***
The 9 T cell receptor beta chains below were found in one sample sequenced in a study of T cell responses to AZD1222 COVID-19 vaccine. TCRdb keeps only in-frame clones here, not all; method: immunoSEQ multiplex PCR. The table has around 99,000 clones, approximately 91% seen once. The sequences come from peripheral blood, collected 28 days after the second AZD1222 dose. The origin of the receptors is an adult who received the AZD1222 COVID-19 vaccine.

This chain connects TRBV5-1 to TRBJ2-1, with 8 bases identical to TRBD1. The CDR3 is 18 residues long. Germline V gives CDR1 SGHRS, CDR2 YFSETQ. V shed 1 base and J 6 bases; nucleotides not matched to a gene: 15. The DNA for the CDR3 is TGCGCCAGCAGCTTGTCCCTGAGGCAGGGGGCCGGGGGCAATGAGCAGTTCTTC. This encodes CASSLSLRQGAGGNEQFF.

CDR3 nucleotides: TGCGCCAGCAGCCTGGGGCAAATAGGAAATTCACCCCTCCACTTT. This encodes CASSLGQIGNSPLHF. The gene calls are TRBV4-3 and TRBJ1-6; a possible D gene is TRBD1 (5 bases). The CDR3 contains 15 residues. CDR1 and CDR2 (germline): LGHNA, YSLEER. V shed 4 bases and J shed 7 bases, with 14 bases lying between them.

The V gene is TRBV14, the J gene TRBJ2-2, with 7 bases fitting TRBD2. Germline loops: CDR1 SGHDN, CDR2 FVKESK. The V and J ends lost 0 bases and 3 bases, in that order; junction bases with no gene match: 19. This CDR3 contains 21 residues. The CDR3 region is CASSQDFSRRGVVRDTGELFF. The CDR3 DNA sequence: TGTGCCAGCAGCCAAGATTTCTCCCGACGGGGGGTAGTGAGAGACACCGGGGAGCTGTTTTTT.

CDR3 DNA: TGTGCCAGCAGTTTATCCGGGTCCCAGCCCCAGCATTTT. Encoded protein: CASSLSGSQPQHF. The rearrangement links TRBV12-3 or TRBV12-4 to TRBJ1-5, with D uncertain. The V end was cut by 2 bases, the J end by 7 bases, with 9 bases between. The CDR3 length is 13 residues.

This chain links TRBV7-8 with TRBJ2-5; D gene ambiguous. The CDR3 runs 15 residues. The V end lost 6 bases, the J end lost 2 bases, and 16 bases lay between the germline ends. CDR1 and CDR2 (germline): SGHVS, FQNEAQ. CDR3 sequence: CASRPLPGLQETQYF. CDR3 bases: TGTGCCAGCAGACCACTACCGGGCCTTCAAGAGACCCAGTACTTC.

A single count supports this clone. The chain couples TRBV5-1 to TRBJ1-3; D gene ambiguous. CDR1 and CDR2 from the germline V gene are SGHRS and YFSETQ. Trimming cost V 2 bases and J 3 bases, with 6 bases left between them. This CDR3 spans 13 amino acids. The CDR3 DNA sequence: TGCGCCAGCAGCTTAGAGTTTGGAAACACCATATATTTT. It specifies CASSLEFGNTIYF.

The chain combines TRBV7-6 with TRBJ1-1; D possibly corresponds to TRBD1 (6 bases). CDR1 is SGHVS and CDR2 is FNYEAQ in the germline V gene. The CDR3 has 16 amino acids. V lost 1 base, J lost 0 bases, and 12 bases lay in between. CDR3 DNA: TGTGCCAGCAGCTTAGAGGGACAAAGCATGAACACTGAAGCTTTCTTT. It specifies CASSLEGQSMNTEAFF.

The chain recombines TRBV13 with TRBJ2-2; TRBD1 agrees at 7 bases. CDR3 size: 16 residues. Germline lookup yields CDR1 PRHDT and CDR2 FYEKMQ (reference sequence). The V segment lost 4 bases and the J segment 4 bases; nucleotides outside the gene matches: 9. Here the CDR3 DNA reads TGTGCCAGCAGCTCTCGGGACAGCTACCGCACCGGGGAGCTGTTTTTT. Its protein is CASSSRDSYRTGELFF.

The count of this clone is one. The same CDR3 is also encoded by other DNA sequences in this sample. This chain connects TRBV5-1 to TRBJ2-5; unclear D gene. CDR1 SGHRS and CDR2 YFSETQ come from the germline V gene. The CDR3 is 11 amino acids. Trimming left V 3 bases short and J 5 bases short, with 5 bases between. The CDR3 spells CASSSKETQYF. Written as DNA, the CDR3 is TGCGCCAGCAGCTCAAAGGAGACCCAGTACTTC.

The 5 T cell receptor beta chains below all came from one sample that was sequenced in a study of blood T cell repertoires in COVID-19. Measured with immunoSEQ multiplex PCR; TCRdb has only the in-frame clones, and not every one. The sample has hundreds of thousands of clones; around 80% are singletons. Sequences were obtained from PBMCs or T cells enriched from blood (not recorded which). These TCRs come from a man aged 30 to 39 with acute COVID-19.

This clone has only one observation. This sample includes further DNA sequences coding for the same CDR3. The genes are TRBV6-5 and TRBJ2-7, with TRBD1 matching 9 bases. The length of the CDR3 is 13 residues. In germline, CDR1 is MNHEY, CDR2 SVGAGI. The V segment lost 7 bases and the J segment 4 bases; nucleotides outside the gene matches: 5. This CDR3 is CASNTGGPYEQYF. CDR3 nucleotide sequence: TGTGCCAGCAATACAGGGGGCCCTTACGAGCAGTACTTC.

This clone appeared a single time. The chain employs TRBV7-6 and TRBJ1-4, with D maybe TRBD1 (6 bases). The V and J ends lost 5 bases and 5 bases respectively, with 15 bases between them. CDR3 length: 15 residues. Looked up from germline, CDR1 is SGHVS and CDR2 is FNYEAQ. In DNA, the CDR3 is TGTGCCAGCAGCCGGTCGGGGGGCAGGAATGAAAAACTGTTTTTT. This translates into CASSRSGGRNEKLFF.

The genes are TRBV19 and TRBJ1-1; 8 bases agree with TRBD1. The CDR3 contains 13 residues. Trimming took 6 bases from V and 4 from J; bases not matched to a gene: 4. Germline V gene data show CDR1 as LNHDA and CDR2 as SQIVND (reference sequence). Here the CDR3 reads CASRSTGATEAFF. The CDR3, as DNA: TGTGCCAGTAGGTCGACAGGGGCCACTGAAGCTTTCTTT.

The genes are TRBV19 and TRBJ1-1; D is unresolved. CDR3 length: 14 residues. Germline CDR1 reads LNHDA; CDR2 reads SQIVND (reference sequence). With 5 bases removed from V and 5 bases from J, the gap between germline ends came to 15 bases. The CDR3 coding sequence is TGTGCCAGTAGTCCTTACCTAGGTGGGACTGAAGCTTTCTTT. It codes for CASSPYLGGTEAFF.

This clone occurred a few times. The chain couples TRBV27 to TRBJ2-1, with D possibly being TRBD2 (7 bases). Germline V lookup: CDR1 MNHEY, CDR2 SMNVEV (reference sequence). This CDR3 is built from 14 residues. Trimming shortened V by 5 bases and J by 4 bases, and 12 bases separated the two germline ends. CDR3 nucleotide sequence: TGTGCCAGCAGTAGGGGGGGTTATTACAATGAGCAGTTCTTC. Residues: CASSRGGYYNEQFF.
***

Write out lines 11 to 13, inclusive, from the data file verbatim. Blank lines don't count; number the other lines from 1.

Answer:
The 5 T cell receptor beta chains below all came from one sample that was sequenced in a study of blood T cell repertoires in COVID-19. Measured with immunoSEQ multiplex PCR; TCRdb has only the in-frame clones, and not every one. The sample has hundreds of thousands of clones; around 80% are singletons. Sequences were obtained from PBMCs or T cells enriched from blood (not recorded which). These TCRs come from a man aged 30 to 39 with acute COVID-19.

This clone has only one observation. This sample includes further DNA sequences coding for the same CDR3. The genes are TRBV6-5 and TRBJ2-7, with TRBD1 matching 9 bases. The length of the CDR3 is 13 residues. In germline, CDR1 is MNHEY, CDR2 SVGAGI. The V segment lost 7 bases and the J segment 4 bases; nucleotides outside the gene matches: 5. This CDR3 is CASNTGGPYEQYF. CDR3 nucleotide sequence: TGTGCCAGCAATACAGGGGGCCCTTACGAGCAGTACTTC.

This clone appeared a single time. The chain employs TRBV7-6 and TRBJ1-4, with D maybe TRBD1 (6 bases). The V and J ends lost 5 bases and 5 bases respectively, with 15 bases between them. CDR3 length: 15 residues. Looked up from germline, CDR1 is SGHVS and CDR2 is FNYEAQ. In DNA, the CDR3 is TGTGCCAGCAGCCGGTCGGGGGGCAGGAATGAAAAACTGTTTTTT. This translates into CASSRSGGRNEKLFF.